Going to Spain

So I leave for Spain in a week and I have no idea what to expect. It is crazy that I will be living in Spain for the next two months. It was a bit difficult leaving everyone behind, especially my boyfriend, but I know that I am about to embark on a great journey. People keep saying that two months will fly by, but who knows.

I’ve been packing and it is so hard to decide what to bring. I’m not really sure what the weather is like there and I’ve heard that Spain is a bit conservative as well. I guess we will see what happens. Also my airline has very strict requirements about the size of your suitcase, so instead of bringing the huge suitcase that I could fit everything in, I had to settle for a smaller one.

I’m going to many BBQ’s this week to say goodbye to everyone and I am so happy that they are all so supportive. I can’t wait to see what Spain has in store for me!

Backpacking Through the North Island

During the first part of my backpacking trip I went through all of the North Island. I stayed in Rotorua, Auckland and Paihia and I got to see the surrounding area. New Zealand is a very beautiful country with how it is not built up with new houses, and the effort that is made to preserve forests and wildlife preserves. I did a lot of traveling through the bus service, which was cheap and it also gave me more viewing of the beautiful New Zealand country side. Each place offered different parts of New Zealand that are important to see when visiting New Zealand.IMG_0296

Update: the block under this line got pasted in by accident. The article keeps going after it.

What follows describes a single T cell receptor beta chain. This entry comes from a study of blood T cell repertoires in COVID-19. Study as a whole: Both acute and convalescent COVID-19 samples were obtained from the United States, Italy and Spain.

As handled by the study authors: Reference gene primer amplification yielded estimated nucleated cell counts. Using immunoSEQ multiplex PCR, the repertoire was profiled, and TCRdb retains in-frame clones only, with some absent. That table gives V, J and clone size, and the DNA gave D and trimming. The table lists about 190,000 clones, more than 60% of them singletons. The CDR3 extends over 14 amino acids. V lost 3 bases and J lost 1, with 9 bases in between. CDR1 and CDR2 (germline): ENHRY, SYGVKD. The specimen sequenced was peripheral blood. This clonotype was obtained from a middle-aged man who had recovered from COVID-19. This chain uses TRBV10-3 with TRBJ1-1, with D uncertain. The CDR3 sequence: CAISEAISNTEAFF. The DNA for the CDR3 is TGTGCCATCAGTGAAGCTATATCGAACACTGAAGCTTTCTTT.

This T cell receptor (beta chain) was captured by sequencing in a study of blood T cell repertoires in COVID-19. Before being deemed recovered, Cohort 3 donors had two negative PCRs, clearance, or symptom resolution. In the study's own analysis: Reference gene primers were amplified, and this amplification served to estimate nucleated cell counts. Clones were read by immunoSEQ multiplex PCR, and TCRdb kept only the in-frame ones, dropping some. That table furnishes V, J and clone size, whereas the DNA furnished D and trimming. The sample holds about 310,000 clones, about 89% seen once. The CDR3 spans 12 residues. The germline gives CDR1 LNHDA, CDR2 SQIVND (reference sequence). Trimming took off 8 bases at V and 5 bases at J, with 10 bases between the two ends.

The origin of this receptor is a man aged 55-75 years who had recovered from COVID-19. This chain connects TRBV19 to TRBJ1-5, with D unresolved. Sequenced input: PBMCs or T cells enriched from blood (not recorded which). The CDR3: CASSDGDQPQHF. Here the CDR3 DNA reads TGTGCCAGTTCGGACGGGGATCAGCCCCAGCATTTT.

The hot springs in Rotorua.

In Rototrua, which was my first stop traveling through the North Island, I got to see the hot water springs. This was really cool to see because I got an idea of of how New Zealand was formed from a volcano. It was also really cool to think that walking around the hot srpings that I was standing on top of lava, which also showed how it something happened to the area it could create some serious damage. I learned this when I visited the Maori village, and there was a hole in the ground, which led to hot spring water coming through the ground and closing off areas.


Skyline of Auckland!

My next stop was Auckland, which is the biggest city in New Zealand. This was very different for me because I stayed in Wellington, which is a small city. There was a lot to do here, but I had to walk around more then I usually do to find everything. I got to walk around the port, which was cool to see all of the boats, and I got a neat skyline of the city at night. The next day I checked out the war memorial and I got to visit the University of Auckland to see how this university was different from New Paltz and Victoria. This was a very big school, but it was very neat to see it. At the end of the day I went an international food court that made Middle Eastern food and I got myself a mean plate of food.

IMG_0332 During my bus trip!IMG_0342 On the beach!IMG_0360


First time on the Pacific!